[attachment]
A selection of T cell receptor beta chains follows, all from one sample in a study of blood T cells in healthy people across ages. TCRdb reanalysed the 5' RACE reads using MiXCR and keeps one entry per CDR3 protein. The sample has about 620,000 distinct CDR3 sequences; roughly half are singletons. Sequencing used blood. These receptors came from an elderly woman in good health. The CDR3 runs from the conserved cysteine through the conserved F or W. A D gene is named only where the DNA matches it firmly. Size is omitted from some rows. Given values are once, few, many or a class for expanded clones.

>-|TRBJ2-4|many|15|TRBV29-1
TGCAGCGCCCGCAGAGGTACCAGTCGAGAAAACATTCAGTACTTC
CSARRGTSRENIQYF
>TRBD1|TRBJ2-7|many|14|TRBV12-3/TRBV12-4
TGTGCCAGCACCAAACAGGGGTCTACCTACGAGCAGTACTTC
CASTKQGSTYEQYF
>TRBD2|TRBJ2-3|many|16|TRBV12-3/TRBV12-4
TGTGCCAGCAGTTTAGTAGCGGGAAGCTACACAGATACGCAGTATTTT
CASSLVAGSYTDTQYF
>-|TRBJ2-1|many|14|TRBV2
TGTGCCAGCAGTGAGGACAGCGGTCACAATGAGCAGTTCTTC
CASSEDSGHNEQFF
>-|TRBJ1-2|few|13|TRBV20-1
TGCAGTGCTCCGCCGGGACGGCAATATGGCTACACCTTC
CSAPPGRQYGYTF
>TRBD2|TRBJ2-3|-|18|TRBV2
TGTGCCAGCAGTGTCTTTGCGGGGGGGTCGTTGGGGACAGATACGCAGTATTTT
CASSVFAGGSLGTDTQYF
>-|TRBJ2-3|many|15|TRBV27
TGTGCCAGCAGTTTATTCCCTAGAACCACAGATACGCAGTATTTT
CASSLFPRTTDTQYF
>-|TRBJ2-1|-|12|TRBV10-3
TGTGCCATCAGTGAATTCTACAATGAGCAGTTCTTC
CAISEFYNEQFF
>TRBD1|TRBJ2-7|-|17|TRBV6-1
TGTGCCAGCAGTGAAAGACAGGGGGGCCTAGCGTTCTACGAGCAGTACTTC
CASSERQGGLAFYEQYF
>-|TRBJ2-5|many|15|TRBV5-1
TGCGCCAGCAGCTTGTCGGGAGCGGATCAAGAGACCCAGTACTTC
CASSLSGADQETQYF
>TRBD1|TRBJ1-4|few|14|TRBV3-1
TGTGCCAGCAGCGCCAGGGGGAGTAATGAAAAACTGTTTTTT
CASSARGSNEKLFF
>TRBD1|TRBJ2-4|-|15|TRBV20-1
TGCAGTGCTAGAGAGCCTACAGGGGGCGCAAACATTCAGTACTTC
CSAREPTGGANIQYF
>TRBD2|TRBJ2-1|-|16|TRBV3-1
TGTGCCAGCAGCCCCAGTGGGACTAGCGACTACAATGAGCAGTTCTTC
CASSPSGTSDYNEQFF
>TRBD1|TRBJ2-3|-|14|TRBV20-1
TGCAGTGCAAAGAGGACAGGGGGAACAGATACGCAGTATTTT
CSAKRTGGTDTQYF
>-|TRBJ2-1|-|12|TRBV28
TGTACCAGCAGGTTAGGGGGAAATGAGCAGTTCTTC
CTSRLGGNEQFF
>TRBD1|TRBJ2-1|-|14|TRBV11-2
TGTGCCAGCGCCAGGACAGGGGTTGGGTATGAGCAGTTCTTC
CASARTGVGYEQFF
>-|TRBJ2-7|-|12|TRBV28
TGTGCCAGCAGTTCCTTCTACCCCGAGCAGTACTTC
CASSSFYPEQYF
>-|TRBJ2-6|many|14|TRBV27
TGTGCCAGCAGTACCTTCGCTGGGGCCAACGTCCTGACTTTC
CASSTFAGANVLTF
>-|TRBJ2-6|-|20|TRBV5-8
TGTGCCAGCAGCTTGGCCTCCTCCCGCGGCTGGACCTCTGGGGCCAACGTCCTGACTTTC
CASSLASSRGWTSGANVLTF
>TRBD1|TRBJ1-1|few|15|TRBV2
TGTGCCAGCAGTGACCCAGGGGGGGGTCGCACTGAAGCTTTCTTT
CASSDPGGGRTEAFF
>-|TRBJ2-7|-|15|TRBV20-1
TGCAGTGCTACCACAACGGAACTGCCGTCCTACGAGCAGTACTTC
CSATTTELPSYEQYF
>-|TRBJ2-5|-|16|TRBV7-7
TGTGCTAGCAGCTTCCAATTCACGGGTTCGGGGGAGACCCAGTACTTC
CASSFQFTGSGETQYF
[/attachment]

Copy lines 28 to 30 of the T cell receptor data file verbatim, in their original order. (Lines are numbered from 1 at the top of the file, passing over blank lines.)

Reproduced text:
CASSERQGGLAFYEQYF
>-|TRBJ2-5|many|15|TRBV5-1
TGCGCCAGCAGCTTGTCGGGAGCGGATCAAGAGACCCAGTACTTC